I cannot recall the first time I tried to swim nor can I remember much about my early aquatic experiences. I do know that whatever happened left a lasting impression. Decades later, swimming remains a part of my weekly routine. It became a lifelong endeavor.
During my childhood, my parents added a pool to our backyard. It was a treat to be able to swim at home. My attachment to water sports was initiated. For many summers, I attended an overnight camp in northern Wisconsin. The chilly twice daily dips into Lake Franklin left me longing for a temperature controlled pool. Despite the cold and my fear of leaches, I learned how to swim. I became a lifeguard. A couple years later, I was a junior counselor at Camp Nicolet in Eagle River, Wisconsin. I taught young girls how to swim. At Highland Park High School, I auditioned for the coveted synchronized swim club, “the Penguins” and became a proud member. My comfort zone in water continued.
I encourage all parents to provide swimming lesson for their children. The value of swimming is priceless. Knowing how to swim can be a lifesaver. It can prevent an accidental drowning and it is also an avenue for a fit lifestyle. Research studies indicate that a weekly swimming routine can add years to a person’s life.
As a young adult, I sought out exercise clubs that had the added perk of a pool. While I’ve never developed any speed, I relish my ability to swim for long stretches of time. Rhythmic breathing and creating various patterns with my strokes can be mesmerizing. My mind floats to a different place as the process consumes me. A swimmers’ high is an invigorating feeling that I wish more could appreciate. The inconveniences associated with swimming can be overshadowed by these positive feelings that are unmatched by other activities.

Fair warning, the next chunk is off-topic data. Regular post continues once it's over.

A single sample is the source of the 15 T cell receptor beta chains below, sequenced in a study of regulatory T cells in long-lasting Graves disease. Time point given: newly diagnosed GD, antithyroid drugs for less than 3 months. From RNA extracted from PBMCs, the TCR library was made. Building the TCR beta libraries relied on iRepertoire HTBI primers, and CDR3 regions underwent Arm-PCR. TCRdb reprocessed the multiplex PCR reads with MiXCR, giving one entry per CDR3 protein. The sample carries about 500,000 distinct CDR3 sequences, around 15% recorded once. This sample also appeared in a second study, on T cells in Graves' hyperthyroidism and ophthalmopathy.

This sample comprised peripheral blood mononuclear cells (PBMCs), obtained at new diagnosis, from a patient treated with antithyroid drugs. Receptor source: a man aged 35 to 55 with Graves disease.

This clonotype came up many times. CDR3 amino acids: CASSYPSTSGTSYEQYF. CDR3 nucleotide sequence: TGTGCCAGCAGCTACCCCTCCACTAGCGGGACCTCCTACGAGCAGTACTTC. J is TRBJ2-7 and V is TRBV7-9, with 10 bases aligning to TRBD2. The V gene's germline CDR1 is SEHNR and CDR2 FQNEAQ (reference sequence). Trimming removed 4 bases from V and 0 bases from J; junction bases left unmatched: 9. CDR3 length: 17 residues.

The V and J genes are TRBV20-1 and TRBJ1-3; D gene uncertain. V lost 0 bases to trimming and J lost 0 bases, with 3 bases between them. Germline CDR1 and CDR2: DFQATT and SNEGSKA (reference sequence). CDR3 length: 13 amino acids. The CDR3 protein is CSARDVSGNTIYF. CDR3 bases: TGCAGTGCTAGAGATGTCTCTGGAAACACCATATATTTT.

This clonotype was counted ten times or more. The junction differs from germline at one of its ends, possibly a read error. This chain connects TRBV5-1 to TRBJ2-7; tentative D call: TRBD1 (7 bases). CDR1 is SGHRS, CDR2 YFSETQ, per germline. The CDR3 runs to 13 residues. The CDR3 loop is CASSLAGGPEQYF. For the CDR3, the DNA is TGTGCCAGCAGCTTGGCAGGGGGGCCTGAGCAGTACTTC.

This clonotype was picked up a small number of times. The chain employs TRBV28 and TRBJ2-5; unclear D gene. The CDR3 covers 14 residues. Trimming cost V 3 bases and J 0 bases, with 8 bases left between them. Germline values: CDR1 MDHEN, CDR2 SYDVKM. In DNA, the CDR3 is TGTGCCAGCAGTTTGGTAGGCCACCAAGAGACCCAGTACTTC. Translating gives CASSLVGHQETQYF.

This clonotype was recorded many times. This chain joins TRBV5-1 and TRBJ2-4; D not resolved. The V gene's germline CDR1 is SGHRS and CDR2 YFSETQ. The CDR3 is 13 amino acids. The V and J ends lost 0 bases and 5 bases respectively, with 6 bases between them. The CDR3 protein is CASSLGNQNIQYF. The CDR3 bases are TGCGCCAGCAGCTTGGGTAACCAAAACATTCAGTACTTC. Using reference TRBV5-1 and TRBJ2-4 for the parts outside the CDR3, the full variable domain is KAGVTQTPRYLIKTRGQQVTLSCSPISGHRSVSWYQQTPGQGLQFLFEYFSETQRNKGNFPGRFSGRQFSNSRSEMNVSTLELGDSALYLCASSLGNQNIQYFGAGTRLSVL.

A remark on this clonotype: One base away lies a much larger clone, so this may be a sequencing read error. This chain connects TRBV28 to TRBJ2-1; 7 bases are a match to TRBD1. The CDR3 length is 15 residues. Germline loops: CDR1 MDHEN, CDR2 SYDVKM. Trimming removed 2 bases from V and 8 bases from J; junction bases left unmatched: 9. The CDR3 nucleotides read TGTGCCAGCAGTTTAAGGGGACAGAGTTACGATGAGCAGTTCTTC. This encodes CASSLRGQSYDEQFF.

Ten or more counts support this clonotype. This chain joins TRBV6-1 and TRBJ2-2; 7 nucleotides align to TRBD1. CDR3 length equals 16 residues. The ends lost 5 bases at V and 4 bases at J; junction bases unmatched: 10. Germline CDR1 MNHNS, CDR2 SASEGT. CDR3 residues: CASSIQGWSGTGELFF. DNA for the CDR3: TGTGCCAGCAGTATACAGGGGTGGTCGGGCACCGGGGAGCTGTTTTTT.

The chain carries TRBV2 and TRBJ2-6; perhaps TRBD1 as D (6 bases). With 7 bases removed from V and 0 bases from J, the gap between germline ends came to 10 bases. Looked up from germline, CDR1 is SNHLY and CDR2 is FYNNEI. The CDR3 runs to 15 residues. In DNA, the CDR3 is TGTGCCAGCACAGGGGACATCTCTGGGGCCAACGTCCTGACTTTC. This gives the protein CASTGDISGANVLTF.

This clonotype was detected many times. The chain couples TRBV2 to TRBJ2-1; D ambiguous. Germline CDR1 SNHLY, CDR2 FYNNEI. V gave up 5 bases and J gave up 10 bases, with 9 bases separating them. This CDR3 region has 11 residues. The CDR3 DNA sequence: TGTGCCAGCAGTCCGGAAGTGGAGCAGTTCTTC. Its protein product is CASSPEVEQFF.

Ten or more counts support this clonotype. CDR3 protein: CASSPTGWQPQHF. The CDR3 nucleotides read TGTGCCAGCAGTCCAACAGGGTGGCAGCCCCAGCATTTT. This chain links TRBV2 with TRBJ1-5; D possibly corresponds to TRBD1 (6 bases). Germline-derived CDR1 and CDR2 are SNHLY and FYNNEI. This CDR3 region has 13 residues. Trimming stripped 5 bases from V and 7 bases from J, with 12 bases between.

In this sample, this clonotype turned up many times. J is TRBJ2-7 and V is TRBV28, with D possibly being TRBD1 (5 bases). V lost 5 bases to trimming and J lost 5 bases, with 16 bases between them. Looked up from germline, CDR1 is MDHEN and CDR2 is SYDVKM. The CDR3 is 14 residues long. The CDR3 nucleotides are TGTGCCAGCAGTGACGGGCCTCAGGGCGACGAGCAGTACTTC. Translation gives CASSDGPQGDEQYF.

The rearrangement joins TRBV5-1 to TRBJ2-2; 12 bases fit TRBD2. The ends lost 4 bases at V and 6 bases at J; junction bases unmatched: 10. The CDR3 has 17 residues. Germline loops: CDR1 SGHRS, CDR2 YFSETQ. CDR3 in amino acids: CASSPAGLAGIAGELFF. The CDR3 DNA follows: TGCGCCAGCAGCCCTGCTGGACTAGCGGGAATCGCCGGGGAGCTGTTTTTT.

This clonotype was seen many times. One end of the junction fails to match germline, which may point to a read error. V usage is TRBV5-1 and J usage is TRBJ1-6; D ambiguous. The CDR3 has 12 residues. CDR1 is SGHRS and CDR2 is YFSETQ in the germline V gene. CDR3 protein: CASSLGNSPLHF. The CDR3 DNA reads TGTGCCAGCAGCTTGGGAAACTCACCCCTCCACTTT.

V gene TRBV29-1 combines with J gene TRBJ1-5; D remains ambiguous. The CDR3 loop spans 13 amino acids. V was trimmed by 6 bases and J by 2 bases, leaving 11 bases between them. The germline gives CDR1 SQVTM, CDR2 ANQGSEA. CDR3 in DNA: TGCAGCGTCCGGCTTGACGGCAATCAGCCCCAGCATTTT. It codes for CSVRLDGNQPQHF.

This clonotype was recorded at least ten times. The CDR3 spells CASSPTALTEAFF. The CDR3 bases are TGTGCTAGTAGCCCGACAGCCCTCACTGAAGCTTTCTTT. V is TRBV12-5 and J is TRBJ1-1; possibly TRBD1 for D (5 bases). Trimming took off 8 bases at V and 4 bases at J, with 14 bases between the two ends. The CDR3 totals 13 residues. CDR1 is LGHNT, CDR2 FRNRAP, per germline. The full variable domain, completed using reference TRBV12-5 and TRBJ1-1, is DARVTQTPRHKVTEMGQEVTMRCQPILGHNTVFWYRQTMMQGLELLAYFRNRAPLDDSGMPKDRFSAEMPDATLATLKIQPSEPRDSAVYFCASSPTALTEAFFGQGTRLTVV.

Throughout my adulthood, I have turned to swimming to help me recuperate from many orthopedic issues and surgeries. Although aquatic sports have always been part of my exercise routine, my swimming has ebbed and flowed as my interest in maintaining a fit life fluctuated. While living in India, swimming provided a unique respite from the intense heat and the stress of being separated from my husband and family. I was able to escape to my own world as I swam back and forth in the international school’s pool. I was thrilled that the campus had this perk even though the teaching staff could only swim an hour each day.
Currently, I am visiting the Lakeshore Athletic Club pool 2-3 times a week. On those days, I combine a swimming routine with aquatic exercises. Whatever stress I felt going into the water evaporates by the time I step out. My mind is cleared of distractions and my ideas flow without hesitation. If I could handle the effects on my skin and hair, I would definitely add another day or two of aquatic sports to my routine.
The benefits of swimming are immense. Has swimming changed your life?
I recently wrote several blogs that were published on the Smart Healthy Women website. If aquatic activities are not part of your life, I encourage you to reconsider.
If you choose to incorporate a weekly swimming plan into your life, please consider sharing your experience. I’d love to hear about your progress.
The memoir was a finalist in the Travel category for the 2013 Next Generation Indie Book Awards, the 2013 International Book Awards, and the 2013 National Indie Book Excellence Awards.